Common Withdrawal Symptoms of Xanax Abuse

Common Withdrawal Symptoms of Xanax AbuseXanax is the brand name of a medication known as alprazolam.  It is a benzodiazepine drug often prescribed to treat anxiety or panic disorder. Like other benzodiazepine drugs it carries a high risk of causing physical dependence. Those who become dependent on Xanax may experience serious withdrawal symptoms when they cease taking the drug or reduce their dosage.

The medical website RxList notes that dependence on Xanax can develop even after relatively short-term use of the drug at recommended medical dosages. Longer periods of use (more than 12 weeks) and higher dosage amounts increase the risk. Of the two factors taking higher doses (more than 4 mg. a day) seems to be more related to difficulty tapering off of the drug.

Xanax and Neurotransmitter Levels

Xanax works in part by raising GABA levels in the body. GABA is a neurotransmitter associated with relaxation. The human body is always seeking to maintain balance, or homeostasis, and when it senses that neurotransmitter levels are out of balance, it adapts generally by producing less of a given body chemical or by making receptor cells less sensitive. This adaptation leads to tolerance in which larger doses of the drug must be taken to achieve effects formerly received from smaller levels.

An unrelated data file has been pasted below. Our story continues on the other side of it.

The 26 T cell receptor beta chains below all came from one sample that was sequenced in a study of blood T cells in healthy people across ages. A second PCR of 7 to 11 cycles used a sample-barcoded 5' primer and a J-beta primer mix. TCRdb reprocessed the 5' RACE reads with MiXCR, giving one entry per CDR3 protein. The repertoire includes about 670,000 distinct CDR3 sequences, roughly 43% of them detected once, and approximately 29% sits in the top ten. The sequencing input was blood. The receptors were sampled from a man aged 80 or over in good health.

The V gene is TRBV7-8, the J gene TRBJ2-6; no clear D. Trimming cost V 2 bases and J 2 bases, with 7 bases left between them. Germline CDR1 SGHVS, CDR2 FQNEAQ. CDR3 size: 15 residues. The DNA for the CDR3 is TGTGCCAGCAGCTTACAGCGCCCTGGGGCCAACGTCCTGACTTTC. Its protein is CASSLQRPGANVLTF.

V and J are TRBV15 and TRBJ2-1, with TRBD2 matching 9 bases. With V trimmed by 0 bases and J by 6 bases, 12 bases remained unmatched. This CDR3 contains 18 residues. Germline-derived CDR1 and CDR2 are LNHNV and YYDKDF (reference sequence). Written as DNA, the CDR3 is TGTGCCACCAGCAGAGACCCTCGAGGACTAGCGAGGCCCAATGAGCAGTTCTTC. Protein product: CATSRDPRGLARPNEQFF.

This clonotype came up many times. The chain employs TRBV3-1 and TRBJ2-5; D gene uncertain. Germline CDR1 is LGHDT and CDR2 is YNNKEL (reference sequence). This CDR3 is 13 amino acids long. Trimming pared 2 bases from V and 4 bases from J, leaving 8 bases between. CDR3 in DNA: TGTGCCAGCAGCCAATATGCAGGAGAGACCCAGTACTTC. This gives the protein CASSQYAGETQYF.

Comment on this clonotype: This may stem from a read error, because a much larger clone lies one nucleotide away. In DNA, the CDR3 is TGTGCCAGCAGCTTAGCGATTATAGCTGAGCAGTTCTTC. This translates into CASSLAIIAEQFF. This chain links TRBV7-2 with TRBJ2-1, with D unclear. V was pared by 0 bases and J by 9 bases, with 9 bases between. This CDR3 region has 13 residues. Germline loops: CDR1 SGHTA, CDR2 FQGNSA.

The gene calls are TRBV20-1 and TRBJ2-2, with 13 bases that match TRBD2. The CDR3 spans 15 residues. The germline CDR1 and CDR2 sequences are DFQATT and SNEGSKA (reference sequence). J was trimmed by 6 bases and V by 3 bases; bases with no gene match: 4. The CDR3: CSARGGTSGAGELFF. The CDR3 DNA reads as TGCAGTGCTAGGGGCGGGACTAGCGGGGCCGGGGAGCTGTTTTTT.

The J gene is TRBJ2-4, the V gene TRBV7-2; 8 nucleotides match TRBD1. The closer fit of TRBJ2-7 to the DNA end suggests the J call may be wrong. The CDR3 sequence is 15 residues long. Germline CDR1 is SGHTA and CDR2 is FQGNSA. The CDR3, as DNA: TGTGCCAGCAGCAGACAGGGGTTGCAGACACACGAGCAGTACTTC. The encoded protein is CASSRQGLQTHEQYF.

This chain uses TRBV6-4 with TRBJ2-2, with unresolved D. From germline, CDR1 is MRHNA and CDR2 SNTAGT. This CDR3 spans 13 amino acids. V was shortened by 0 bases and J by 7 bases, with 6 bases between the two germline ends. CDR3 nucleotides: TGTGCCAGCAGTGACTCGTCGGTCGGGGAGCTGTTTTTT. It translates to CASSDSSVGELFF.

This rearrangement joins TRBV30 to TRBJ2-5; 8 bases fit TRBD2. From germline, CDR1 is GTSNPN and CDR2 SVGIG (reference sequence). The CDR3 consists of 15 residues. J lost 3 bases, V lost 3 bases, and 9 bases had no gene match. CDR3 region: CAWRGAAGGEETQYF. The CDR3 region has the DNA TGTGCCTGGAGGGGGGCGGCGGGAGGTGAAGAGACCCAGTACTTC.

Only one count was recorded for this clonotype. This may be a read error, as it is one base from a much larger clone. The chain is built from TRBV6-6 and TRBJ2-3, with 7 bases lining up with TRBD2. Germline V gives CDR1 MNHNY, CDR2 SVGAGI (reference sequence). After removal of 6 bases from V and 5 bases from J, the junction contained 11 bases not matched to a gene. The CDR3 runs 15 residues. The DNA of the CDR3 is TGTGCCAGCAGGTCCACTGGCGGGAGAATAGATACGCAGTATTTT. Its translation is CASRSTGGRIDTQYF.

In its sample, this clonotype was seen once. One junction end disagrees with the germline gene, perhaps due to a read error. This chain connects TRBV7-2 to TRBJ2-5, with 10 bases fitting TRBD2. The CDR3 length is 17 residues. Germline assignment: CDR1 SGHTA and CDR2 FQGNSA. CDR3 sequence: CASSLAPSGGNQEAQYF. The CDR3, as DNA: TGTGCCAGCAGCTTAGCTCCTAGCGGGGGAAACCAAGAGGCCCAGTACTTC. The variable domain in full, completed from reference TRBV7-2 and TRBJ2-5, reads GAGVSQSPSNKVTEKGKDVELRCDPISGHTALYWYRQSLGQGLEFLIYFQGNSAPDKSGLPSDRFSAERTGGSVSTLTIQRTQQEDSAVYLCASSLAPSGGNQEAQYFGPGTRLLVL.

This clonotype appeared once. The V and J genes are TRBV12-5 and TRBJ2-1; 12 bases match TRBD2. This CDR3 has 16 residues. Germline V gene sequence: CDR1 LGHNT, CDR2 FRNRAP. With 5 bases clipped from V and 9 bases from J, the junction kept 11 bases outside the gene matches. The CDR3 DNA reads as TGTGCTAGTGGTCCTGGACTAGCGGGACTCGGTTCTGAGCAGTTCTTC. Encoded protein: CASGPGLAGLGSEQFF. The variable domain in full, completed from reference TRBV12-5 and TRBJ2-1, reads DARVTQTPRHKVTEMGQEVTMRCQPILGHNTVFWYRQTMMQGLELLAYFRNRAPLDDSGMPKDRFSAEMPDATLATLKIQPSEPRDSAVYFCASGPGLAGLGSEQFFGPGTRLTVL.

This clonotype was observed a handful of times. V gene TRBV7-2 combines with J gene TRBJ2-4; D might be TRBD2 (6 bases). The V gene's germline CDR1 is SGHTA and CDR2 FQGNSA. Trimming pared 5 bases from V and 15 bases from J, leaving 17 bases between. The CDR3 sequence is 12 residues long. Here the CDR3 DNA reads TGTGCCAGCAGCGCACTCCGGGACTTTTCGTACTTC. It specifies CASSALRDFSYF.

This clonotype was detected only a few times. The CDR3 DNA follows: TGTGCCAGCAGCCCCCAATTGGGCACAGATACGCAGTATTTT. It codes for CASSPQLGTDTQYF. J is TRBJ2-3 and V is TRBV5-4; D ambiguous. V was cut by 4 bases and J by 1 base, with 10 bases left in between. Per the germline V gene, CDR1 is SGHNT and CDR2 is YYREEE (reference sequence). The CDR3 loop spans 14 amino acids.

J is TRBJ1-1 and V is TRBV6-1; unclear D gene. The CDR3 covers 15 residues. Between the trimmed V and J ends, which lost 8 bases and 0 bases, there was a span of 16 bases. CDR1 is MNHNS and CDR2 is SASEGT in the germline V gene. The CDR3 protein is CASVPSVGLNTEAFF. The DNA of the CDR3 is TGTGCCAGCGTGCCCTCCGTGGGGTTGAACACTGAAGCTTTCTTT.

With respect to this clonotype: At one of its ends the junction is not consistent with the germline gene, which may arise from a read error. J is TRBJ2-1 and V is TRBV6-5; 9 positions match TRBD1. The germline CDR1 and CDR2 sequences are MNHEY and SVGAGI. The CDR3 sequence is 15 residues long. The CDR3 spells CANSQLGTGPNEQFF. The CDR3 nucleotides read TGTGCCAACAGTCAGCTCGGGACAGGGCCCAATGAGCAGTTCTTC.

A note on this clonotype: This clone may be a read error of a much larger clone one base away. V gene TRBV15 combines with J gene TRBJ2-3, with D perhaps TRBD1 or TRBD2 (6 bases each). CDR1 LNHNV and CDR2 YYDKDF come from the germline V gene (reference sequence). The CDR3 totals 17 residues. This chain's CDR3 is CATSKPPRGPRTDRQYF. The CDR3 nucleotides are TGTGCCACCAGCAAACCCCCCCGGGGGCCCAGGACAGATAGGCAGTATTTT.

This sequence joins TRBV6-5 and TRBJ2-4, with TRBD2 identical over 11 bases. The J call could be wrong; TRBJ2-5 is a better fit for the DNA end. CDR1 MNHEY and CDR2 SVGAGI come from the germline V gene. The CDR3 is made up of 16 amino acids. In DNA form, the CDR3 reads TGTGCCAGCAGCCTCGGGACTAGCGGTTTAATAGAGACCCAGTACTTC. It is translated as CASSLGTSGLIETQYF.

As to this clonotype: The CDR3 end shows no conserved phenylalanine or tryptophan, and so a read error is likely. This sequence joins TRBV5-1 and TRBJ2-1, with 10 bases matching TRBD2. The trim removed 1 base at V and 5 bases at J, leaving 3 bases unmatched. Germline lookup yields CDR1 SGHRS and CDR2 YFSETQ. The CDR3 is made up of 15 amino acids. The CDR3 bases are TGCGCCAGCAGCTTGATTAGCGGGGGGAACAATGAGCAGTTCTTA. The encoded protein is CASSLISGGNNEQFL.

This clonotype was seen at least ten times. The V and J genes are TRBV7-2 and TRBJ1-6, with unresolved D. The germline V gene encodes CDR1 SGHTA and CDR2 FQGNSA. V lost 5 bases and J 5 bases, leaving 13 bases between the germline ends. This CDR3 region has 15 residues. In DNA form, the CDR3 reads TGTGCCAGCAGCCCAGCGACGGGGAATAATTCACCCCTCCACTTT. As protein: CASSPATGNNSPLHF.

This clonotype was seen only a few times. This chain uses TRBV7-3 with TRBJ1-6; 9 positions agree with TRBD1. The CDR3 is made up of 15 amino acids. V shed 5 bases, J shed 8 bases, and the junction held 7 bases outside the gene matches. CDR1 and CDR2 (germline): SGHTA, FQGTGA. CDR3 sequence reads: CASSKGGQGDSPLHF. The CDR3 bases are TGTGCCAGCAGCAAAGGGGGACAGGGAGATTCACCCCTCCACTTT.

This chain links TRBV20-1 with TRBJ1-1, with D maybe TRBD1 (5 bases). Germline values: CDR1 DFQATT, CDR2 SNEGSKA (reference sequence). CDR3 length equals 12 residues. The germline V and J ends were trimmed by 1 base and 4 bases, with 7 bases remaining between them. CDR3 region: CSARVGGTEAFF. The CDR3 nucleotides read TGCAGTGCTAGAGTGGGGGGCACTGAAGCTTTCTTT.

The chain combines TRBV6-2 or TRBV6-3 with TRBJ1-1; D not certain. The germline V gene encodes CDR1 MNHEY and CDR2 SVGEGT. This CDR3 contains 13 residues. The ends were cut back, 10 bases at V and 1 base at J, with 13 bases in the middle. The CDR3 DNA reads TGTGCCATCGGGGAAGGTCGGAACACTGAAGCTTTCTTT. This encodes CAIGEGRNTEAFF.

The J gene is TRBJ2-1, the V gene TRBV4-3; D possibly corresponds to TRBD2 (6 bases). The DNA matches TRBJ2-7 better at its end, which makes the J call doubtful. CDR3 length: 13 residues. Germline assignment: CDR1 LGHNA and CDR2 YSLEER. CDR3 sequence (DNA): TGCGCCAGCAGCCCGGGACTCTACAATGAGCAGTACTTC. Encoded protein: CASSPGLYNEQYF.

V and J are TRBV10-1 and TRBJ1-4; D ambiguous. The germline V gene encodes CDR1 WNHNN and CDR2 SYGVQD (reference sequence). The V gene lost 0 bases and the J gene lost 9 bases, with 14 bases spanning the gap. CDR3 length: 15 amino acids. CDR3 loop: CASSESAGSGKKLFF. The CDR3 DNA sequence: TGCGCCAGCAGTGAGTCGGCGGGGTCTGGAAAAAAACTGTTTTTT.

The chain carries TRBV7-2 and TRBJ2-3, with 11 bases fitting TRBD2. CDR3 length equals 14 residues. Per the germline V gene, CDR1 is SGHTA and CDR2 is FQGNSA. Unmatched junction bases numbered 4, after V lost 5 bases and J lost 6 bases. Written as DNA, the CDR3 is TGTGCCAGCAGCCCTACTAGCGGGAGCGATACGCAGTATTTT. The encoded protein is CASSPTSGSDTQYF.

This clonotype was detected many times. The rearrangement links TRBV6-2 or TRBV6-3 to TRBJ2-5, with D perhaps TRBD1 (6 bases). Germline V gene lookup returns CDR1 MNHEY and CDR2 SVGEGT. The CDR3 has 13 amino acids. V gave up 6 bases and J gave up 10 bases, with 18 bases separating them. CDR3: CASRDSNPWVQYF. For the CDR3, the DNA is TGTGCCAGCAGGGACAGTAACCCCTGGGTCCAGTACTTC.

If a drug continues to be taken, the body continues to adapt and push back against its effects. Eventually it adapts to such a degree that certain biological processes and neurotransmitter levels are only in balance when the drug is present in the body. This is drug dependence. When the drug is not regularly consumed, the body’s “push back” is unopposed, neurotransmitter levels are out of balance and withdrawal symptoms occur. Because of the nature of the biological adaptations, withdrawal symptoms are generally opposite in nature from the drug’s primary effects. Many of the symptoms of withdrawal from Xanax are related to low levels of GABA.

Common Xanax Withdrawal Symptoms

Xanax withdrawal symptoms include the following:

  • Sleep disturbances – Insomnia is a frequent Xanax withdrawal symptom. A Fox News article notes that dreams may also become more intense and that sleep may be disturbed by nightmares.
  • Anxiety and Panic attacks – Because many people use Xanax, either medically or recreationally, to counteract anxiety, it is easy to assume that any anxiety experienced is a return of the original condition. It may, however, be a withdrawal symptom. Often withdrawal anxiety is more intense than what was originally experienced. People in withdrawal from Xanax may also experience panic attacks, which may include rapid heartbeat, shaking, sweating and difficulty breathing.
  • Mood disturbances – Depression is a common withdrawal symptom from many drugs including Xanax. In addition to feelings of sadness, it may involve suicidal thoughts, apathy, or excessive sleeping. Other mood disturbances that may occur during withdrawal include an increase in obsessions, aggression, or irritability.